The damp, still morning ensured a chill hung in the overcast November air as many members of the public, Royal Canadian Legion branch members, cadets, families, neighbours, friends, dignitaries and veterans took the time to remember, to contemplate, and to reflect on the meaning of this particular day, each in their own individual way.

Mayor Steve Ferguson, MPP Todd Smith with Ret.-Col. John Inrig

County mayor Steve Ferguson was in attendance, along with Bay of Quinte MPP Todd Smith and Heather Williams, representing Bay of Quinte MP Ryan Williams.

“We are also proud to have 8MS Squadron with us today,” Kennedy said.

While a few wreaths had been laid ahead of time, a number of wreaths were placed around the cenotaph after the ceremony was complete. They began with the Government of Canada (placed by Williams), Province of Ontario (Smith), the County of Prince Edward (Ferguson), and for the Hastings Prince Edward Regiment, Ret.-Col. John Inrig.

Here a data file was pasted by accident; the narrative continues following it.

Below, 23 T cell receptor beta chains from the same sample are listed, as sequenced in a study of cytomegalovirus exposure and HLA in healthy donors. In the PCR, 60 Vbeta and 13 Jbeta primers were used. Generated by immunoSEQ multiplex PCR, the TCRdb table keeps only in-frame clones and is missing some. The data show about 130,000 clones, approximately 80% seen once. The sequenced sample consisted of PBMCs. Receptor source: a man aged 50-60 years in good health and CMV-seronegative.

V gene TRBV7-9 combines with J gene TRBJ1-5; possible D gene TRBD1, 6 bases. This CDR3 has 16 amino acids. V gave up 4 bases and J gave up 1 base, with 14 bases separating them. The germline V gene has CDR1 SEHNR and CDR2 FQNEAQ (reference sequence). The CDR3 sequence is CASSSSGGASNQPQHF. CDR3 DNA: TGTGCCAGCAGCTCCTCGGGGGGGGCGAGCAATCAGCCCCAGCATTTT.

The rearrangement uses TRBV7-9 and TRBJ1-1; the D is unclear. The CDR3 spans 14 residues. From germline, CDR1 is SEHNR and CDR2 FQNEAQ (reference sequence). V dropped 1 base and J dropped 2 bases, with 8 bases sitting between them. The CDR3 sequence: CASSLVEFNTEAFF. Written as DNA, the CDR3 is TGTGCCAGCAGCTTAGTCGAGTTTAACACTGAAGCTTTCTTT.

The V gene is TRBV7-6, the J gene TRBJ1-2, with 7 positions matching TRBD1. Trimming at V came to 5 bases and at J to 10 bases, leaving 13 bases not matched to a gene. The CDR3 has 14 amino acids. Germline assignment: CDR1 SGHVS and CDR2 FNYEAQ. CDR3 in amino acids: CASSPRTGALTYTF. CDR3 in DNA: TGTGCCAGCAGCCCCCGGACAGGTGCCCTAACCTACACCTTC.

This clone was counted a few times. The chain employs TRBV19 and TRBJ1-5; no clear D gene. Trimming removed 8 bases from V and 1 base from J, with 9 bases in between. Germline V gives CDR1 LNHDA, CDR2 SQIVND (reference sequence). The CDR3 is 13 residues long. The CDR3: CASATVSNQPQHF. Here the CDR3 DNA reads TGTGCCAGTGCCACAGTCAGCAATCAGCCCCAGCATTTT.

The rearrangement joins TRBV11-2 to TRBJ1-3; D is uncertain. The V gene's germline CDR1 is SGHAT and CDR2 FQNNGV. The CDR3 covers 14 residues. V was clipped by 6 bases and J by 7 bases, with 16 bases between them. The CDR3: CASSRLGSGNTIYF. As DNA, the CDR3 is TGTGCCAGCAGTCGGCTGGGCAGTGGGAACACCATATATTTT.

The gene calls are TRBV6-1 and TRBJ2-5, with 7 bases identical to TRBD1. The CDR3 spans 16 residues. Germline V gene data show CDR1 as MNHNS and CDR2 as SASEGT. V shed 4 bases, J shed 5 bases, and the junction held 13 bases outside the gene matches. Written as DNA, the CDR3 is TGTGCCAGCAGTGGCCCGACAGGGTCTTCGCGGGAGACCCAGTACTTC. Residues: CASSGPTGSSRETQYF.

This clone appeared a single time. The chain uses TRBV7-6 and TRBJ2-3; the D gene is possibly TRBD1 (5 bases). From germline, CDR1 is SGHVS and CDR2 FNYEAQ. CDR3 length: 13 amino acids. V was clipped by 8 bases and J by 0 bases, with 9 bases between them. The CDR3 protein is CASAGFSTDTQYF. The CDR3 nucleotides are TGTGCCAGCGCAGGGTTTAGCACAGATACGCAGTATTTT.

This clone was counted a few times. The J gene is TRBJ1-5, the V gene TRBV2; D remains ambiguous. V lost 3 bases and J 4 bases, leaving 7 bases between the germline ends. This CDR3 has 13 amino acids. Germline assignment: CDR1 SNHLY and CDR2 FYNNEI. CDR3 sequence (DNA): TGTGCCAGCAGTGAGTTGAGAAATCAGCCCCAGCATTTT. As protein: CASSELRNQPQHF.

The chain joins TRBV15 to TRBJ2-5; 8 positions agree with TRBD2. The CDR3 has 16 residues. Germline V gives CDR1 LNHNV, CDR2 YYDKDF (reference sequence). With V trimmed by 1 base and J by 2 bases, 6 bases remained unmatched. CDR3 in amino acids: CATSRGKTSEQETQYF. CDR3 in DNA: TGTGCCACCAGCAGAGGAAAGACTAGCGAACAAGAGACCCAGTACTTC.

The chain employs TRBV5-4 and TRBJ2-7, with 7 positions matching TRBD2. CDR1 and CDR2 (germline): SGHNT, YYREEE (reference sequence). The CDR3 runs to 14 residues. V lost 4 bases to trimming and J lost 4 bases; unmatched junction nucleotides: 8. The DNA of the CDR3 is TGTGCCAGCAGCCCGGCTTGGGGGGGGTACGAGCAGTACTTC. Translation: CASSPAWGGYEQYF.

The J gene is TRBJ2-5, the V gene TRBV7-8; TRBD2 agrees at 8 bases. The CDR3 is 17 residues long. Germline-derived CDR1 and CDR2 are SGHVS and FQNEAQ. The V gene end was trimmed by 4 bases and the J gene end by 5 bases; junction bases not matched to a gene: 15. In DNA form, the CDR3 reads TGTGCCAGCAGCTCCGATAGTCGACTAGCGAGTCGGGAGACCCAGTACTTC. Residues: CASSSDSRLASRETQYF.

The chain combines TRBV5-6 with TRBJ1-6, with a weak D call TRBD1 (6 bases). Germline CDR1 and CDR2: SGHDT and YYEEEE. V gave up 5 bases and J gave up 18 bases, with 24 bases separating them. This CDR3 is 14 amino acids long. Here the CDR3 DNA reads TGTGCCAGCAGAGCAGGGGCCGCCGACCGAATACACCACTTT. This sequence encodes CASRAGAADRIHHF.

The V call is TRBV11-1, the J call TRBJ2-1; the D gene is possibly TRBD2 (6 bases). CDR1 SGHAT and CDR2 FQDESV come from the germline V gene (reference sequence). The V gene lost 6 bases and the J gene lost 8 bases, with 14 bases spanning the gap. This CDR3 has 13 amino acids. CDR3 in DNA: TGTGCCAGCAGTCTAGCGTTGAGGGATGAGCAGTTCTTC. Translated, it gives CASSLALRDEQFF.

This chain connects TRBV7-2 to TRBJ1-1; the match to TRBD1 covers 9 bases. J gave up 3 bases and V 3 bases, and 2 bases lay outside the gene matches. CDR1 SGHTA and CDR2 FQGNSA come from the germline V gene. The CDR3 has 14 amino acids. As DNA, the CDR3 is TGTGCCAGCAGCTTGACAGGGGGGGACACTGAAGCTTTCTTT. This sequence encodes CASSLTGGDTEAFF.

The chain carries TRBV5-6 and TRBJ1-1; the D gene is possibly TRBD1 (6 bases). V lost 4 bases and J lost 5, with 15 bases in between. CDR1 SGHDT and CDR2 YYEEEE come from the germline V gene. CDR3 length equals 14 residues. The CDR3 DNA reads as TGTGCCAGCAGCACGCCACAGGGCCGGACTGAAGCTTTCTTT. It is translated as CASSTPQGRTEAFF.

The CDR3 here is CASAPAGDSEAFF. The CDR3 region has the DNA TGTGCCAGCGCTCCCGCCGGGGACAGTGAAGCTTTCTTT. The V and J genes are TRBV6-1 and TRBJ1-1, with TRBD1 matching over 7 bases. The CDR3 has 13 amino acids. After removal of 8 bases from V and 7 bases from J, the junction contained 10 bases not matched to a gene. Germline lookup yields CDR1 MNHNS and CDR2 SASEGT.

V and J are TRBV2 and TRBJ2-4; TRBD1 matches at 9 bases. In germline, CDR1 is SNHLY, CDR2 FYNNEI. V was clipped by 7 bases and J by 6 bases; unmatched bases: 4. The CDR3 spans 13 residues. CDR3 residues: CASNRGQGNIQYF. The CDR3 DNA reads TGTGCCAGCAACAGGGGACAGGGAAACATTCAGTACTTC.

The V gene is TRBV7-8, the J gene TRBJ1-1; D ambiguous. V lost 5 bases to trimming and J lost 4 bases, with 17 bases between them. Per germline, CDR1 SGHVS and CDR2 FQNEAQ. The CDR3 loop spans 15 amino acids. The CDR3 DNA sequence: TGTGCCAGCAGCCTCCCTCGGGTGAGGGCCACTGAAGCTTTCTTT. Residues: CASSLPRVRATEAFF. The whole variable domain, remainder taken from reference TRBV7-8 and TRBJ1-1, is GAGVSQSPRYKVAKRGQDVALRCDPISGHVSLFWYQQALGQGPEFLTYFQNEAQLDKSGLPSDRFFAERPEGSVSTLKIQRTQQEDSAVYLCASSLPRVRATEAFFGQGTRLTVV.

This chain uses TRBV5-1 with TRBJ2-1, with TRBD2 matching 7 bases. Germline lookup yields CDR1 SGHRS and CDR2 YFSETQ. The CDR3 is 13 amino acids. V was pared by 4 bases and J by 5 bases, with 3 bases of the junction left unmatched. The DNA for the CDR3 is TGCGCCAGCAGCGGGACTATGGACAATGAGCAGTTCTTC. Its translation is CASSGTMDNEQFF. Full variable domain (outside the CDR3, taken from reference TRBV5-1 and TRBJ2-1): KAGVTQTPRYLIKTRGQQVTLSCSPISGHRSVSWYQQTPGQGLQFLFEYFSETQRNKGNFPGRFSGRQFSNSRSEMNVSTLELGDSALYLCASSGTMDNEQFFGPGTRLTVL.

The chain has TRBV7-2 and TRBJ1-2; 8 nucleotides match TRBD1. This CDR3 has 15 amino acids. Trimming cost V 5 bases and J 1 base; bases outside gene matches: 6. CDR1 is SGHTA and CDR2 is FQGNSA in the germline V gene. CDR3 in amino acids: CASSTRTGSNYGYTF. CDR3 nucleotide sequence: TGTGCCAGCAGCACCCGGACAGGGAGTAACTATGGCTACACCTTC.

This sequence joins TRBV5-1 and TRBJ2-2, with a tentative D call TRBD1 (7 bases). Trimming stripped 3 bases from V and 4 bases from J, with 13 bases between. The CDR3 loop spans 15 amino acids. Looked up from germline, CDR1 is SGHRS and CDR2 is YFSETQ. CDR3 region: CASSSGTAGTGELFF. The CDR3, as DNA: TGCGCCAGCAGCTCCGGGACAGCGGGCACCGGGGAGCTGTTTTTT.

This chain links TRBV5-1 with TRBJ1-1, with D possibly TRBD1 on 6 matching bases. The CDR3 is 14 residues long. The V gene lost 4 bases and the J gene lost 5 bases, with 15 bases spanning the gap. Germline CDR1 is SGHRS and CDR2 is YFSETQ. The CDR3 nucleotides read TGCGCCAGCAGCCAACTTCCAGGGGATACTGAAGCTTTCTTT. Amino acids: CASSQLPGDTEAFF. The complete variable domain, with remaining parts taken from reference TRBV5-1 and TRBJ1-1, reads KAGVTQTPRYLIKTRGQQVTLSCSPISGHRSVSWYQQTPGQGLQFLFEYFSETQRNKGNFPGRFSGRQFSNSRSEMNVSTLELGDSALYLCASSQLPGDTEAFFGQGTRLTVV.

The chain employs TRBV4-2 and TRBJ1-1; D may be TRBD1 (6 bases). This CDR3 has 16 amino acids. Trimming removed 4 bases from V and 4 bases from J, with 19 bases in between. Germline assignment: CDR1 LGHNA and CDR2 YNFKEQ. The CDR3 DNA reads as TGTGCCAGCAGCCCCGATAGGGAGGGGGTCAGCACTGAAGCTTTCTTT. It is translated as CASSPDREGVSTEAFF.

Some of the numerous wreaths placed included Korean Veterans, Navy Veterans Merchant Marine, the Nursing Sisters of World War II, First Canadian Guards, Afghan Veterans, 8 Wing, 851 Air Cadets, Royal Canadian Legion branch 78, Royal Canadian Ladies Auxiliary and Salvation Army.

Mayor Ferguson noted the “glorious turnout” for the ceremony as he spoke to what Remembrance Day means.

“November 11, Remembrance Day, is a day Canadians remember the brave men and women who have served our country during times of war, conflict and peace. It is also a day to think of those who continue to serve our country, particularly as events unfold elsewhere in the world,” said Ferguson.